How and When Do You Decide to Continue to Build Your Family?

I recently read a blog by actress Elisabeth Rohm. She is known for her role as attorney Serena Southerlyn on Law and Order. She became a mother after in vitro fertilization. Since then she has worked to help support people experiencing infertility and has been very open about her experience. This blog described her candid thoughts about whether or not to try to build her family. She has a three and a half year old daughter. Ms. Rohm's age and the passage of time were issues for her. She understands the emotional, medical, and physical challenges imposed by infertility. But her wonderful memories of being pregnant and having a newborn child also weigh heavily as she and her fiancé try to determine the right course of action for their family. Ms. Rohm was an only child and was quite content with it.

One issue for Ms. Rohm is trying to anticipate if her daughter will share her positive feelings regarding being an only child. The other key question she raises in her blog is what is the right reason to try to have another child? Is it for the parents, or to give the only child a sibling? The prospect of facing infertility adds another complicated dimension when deciding whether or not to build your family.

Secondary infertility is a huge issue for many people. There is an expectation that when you have a child relatively easily the first time it happens the same way when you want to have more kids. When trying a second time fails it can be devastating. In these scenarios people often are not empathetic or supportive towards someone who already has a child.

There are no right and wrong answers about whether trying to have another child is the right decision for you. It is a choice that should be discussed with your partner if you have one. There are questions to be considered when trying to piece together the course of action that feels right.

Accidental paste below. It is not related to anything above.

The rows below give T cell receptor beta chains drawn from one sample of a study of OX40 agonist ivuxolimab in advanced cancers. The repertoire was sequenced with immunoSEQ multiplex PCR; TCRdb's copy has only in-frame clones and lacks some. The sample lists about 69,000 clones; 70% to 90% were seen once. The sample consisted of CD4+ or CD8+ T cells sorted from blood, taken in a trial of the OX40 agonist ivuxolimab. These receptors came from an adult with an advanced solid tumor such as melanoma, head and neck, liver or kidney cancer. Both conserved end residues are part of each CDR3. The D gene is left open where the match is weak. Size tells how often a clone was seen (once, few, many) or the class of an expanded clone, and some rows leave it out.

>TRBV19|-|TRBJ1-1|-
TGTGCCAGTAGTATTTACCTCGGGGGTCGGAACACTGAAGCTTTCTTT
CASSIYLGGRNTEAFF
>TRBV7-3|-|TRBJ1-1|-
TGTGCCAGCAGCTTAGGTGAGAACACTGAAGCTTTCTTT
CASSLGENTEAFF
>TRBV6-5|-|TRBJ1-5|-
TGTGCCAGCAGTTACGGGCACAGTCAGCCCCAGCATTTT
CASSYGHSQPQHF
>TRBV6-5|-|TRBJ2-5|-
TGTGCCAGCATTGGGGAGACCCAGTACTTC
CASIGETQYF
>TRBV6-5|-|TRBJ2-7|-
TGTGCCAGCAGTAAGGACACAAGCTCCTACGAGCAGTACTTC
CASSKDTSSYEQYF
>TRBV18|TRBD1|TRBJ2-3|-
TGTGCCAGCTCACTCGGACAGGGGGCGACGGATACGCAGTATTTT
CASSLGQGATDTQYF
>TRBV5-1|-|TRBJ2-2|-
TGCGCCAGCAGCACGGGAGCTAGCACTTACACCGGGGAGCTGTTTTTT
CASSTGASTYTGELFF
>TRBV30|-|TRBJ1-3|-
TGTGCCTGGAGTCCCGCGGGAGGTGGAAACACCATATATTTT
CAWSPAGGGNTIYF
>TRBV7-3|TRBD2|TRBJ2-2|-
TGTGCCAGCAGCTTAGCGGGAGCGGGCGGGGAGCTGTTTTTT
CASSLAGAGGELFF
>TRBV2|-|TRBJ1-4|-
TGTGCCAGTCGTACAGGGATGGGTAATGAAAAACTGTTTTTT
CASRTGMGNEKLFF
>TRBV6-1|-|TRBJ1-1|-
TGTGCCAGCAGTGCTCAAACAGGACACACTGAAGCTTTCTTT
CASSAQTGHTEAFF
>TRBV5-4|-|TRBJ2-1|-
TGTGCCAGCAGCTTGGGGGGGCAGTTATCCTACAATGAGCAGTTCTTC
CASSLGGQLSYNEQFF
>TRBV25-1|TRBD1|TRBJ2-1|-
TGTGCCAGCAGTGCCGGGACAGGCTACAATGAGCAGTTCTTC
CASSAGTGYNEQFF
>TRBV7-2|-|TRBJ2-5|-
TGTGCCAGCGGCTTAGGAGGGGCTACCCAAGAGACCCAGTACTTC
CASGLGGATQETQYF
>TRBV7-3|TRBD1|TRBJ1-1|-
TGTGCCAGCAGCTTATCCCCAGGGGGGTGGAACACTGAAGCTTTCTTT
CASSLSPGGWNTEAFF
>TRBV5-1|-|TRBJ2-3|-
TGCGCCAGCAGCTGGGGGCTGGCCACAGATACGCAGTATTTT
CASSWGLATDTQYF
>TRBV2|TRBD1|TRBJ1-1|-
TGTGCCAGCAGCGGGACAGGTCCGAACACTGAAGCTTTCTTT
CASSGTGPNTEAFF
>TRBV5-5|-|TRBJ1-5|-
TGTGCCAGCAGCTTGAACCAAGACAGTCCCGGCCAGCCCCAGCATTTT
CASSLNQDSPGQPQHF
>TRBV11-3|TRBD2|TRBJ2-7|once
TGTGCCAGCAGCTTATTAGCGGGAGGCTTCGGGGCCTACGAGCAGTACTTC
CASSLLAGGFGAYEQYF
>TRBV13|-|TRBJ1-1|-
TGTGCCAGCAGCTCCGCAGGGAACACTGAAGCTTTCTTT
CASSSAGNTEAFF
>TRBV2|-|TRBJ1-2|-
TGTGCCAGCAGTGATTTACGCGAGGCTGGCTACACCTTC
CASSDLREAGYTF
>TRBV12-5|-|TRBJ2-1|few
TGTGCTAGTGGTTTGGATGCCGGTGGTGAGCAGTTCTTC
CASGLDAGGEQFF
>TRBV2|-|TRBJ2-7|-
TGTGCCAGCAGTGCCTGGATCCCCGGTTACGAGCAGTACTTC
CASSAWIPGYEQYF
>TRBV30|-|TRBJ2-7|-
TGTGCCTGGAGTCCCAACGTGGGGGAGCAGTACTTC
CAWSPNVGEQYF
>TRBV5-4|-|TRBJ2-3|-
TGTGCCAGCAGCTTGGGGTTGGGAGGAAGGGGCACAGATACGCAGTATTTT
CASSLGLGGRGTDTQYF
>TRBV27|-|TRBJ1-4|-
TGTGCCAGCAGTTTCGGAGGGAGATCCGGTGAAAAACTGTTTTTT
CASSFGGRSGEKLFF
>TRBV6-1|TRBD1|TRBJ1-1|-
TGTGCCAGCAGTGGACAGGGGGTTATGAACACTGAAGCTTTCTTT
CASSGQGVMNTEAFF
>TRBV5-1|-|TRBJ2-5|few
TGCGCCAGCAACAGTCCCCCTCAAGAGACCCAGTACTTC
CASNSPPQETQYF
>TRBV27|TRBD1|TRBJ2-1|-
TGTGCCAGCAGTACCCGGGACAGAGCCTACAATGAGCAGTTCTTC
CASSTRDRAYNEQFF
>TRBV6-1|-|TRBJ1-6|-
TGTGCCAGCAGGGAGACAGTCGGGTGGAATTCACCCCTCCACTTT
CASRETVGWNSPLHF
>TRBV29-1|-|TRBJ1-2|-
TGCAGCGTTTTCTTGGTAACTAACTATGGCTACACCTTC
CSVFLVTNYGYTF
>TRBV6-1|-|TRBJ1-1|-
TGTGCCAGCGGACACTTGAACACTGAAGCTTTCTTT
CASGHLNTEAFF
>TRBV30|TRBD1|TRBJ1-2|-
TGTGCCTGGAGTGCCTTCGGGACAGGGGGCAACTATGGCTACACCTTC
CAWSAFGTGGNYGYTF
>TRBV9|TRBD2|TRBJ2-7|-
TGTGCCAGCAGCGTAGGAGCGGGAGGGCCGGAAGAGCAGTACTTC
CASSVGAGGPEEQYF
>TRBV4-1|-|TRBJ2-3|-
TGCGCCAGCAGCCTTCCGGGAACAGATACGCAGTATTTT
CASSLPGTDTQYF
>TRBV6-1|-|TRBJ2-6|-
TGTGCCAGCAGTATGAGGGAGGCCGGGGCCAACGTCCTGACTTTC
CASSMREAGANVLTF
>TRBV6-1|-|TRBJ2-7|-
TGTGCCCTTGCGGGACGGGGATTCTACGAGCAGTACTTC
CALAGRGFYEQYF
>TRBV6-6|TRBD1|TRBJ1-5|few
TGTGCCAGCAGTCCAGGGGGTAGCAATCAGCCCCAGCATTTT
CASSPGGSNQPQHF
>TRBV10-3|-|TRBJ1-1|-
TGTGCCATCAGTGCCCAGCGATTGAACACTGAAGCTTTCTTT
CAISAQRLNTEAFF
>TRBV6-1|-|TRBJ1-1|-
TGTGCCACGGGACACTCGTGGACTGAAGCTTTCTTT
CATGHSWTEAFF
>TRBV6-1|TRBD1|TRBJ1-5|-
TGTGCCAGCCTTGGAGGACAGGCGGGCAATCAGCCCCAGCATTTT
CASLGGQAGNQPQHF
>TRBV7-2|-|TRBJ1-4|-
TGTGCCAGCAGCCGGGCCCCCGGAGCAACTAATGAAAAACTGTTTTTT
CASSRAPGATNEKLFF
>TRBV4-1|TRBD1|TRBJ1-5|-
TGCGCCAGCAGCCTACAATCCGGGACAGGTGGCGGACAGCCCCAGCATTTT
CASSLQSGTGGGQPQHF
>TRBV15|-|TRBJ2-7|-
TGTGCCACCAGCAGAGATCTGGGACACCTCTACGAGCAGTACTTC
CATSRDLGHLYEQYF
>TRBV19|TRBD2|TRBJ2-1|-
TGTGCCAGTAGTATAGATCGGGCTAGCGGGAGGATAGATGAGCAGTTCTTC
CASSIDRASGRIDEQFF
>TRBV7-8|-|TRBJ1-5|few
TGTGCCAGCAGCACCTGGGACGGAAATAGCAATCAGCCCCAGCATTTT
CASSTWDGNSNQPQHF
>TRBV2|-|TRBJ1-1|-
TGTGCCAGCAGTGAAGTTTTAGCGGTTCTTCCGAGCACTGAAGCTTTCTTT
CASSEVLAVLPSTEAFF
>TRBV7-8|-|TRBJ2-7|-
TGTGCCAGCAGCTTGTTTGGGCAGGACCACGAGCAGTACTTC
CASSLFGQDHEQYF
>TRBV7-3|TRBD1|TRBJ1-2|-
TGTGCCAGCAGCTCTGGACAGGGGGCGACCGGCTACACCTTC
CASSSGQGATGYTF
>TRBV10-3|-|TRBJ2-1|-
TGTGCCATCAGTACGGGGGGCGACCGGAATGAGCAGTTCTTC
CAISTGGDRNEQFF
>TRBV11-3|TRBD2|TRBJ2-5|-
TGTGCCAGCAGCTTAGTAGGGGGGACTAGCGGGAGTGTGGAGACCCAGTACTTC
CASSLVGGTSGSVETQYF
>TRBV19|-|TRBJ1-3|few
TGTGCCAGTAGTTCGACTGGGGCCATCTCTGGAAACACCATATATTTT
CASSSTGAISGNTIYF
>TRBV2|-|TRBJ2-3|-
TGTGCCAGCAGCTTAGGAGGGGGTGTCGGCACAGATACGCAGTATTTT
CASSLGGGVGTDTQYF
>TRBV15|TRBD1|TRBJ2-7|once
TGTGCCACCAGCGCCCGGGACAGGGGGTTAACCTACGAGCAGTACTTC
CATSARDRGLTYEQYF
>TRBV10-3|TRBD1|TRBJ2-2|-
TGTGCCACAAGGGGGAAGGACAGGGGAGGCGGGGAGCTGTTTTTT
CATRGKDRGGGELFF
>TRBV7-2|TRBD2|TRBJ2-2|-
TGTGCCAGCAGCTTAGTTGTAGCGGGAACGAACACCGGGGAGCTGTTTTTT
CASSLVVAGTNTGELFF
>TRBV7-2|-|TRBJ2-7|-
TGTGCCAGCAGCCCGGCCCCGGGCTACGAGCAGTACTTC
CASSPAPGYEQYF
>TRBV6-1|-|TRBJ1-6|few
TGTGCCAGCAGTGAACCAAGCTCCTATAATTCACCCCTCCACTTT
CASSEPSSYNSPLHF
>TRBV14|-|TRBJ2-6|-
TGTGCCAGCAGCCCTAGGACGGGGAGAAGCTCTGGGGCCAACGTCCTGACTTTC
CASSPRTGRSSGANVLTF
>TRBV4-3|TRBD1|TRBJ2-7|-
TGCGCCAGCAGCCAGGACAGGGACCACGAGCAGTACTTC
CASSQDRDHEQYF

You can speak with your doctor about what treatment options and success rates are relevant to your individual case. Think about how you experienced your infertility before you became pregnant and had a child. Did infertility overwhelm you and negatively impact other life areas and relationships? How were you able to cope with the roller coaster ride infertility treatment offered? Is it something you are willing to go through again?

Adoption is also a family building option. Is adoption an option you would choose to bring a new child into your family? How important is a biological or genetic link for you to have with your child? Do you want your children to have a genetic connection?

You need to consider the financial aspects of increasing your family. Do you have the necessary health insurance for infertility treatments? Do you have the money available to fund an adoption, legal fees, and the costs associated with supporting a new family member?

Finally, are you feeling the need to expand your family so your child is not an only child? Remember the presence of siblings does not ensure loving relationships and bonding among them. Taking care of more than one child creates a host of new challenges. It can also offer great rewards.

Sometimes parents decide to expand their families because they feel bad for their existing child. There may be some guilt connected to an only child who may eventually become a parental caretaker. Guilt is not a good reason to grow your family. Carefully explore what you enjoy most about your current life, marriage, work, school, relationships, and family constellation. How will adding one or more children affect this picture? Use the answers that come from this self reflection and discussion with your partner to make the decision that feels right for both of you in.

Iris Waichler, MSW, LCSW, has a Master's Degree in Social Work and has been a licensed clinical social worker for over 30 years. She has done workshops, individual, and group counseling with people experiencing infertility. Ms. Waichler is the author of Riding the Infertility Roller Coaster: A Guide to Educate and Inspire. She currently writes freelance infertility and health related articles.

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